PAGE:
Addicted to the Internet. Damn.

Can't seem to put the computer away.

Can't seem to put the computer away.

by RYAN BOLTON

I was in the back corner of a Starbucks in Toronto. It was your average hipster-soaked, exposed brick, barista-laden Starbucks. A couple to my left were reading the New York Times and a curly-haired lad chatted wryly on his BlackBerry about the previous night’s debauchery. And everyone else was pounding away on his or her glowing laptops – pop culture has told me that writer’s must be seen in coffee shops in order to write. I still don’t get this phenomenon, but that’s not germane here. What is, however, was thinking about everyone’s reaction if for some inexplicable reason their computers shut off. Just went dead.

And then I wondered about if some kind of planet-wide electric pulse zapped all of our computers. Just whack, computer lights out. And then I got to thinking about what kind of a great dystopian novel that would make, but that’s also not germane to this discussion. (But copyright on that idea.)

I was later talking with a friend about the Internet and its endless possibilities inter alia. And then I queried: “What would happen to the world if the Internet just went down for good.”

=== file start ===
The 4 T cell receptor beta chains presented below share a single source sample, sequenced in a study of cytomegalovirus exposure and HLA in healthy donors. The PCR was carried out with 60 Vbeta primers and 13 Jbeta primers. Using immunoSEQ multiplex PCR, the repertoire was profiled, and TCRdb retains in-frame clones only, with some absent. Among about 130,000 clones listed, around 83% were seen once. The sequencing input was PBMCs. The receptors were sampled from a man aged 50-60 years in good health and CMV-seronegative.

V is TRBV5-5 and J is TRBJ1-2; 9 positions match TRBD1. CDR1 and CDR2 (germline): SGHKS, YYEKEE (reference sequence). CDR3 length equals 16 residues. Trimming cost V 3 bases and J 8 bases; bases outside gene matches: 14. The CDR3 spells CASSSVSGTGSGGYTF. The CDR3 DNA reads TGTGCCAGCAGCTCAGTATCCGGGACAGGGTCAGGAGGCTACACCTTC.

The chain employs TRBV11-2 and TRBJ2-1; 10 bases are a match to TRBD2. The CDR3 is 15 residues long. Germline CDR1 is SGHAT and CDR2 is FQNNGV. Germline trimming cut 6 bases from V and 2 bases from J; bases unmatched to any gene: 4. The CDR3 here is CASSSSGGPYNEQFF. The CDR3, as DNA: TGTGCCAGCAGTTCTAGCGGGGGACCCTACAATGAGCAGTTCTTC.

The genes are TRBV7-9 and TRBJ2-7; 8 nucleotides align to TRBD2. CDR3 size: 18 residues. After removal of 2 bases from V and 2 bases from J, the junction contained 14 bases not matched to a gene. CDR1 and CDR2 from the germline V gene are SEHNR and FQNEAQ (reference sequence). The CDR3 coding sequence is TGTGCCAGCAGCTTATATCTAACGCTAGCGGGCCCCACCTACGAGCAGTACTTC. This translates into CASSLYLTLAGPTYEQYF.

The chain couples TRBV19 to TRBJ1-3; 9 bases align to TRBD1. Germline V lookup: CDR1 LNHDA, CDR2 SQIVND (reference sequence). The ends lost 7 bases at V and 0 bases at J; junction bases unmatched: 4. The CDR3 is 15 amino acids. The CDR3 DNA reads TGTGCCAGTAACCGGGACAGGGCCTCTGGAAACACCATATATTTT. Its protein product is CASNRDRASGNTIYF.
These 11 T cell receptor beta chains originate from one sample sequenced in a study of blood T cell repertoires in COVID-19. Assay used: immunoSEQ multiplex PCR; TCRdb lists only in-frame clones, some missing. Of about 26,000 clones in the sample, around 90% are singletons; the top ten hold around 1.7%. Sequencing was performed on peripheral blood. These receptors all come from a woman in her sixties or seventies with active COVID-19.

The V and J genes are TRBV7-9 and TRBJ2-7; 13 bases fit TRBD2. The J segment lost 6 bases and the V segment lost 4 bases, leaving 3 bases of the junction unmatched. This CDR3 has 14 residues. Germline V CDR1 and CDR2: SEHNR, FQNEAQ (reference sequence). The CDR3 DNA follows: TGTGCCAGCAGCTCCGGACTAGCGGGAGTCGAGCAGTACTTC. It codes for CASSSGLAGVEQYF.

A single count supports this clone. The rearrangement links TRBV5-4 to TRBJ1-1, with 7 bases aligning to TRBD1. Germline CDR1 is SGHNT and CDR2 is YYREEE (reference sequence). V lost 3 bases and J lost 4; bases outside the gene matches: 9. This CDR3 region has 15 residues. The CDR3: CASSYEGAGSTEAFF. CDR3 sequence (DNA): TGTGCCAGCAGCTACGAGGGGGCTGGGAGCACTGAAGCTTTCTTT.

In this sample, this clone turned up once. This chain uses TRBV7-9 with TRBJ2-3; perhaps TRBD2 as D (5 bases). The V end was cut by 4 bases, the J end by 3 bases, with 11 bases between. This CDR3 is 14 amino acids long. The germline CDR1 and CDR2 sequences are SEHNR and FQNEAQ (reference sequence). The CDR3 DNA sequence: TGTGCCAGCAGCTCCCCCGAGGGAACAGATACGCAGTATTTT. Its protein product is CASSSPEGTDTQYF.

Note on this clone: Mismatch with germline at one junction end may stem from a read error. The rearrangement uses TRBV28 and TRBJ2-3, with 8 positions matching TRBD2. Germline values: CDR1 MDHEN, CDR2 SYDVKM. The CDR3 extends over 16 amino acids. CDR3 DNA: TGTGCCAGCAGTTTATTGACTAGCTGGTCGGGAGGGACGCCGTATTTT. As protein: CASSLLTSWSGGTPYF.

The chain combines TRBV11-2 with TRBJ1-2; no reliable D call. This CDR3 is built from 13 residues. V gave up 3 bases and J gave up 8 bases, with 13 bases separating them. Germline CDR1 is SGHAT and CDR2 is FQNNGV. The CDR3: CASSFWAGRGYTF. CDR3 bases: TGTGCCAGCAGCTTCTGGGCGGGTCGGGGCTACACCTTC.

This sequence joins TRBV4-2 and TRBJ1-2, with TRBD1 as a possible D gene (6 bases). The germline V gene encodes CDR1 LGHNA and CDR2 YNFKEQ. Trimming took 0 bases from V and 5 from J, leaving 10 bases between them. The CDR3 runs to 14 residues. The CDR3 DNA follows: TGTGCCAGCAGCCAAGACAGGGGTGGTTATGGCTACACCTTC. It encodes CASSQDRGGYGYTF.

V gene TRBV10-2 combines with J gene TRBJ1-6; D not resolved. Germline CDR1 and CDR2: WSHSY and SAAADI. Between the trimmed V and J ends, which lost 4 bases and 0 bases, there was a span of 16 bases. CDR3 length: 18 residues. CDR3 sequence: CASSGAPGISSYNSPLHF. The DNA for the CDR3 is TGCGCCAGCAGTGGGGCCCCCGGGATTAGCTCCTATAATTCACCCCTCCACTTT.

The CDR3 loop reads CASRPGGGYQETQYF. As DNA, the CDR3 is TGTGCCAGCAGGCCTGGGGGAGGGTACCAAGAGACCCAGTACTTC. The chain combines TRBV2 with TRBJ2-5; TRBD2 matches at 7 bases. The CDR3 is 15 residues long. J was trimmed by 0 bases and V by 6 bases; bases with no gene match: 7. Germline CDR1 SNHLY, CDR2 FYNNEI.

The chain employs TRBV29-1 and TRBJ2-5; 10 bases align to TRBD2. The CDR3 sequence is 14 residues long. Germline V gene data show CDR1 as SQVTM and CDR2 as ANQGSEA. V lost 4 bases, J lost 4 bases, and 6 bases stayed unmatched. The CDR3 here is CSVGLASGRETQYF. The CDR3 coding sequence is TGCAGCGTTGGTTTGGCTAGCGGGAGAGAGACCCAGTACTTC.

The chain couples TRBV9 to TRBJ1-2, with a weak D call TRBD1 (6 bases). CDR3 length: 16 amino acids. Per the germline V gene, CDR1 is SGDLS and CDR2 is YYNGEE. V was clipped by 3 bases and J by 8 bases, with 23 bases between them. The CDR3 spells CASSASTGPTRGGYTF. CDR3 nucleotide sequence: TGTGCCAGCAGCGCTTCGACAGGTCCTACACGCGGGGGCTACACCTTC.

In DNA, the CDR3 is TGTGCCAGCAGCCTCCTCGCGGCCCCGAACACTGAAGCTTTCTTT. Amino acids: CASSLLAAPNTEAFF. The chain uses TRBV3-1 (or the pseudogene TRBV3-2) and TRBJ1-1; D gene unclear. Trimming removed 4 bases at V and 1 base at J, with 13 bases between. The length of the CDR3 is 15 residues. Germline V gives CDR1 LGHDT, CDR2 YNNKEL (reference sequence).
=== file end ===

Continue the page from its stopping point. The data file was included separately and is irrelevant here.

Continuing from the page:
Bedlam would ensue, was our agreed conclusion.

It’s just interesting to think that in just 15 years – if we’re going by when the Internet started to pick up steam in 1994, albeit it went public in 1991 – the world has become inextricably attached to the web. Our governments, banks, major businesses, transportation systems and an endless sea of everything would likely hit a major hiccup. Think of the things that you use the Internet for on a daily basis. Maybe do a little banking, read a couple articles, check Facebook and send some personal e-mails. But then think about how your work more than likely depends on the use of the Internet. Think about how a lot of your daily actions revolve in some way or another around the Internet – even if this means chatting on instant messenger making plans to go out with friends for drinks at, say, Starbucks. While you’re booking a flight or checking the weather online, think about how the Internet is constantly affecting you.

Of course, it would be nice to imagine that the world would continue forth if the Internet did crash. But maybe it’s more insightful to think about how attached and consumed we are on a daily basis to the Internet. How we can conduct all of our business, education, banking, shopping, reading, research, etc. online. We could chat about this concept with its multi-faceted variables ad nauseam. And maybe we should.

It’s just ironic that we can discuss this all online.

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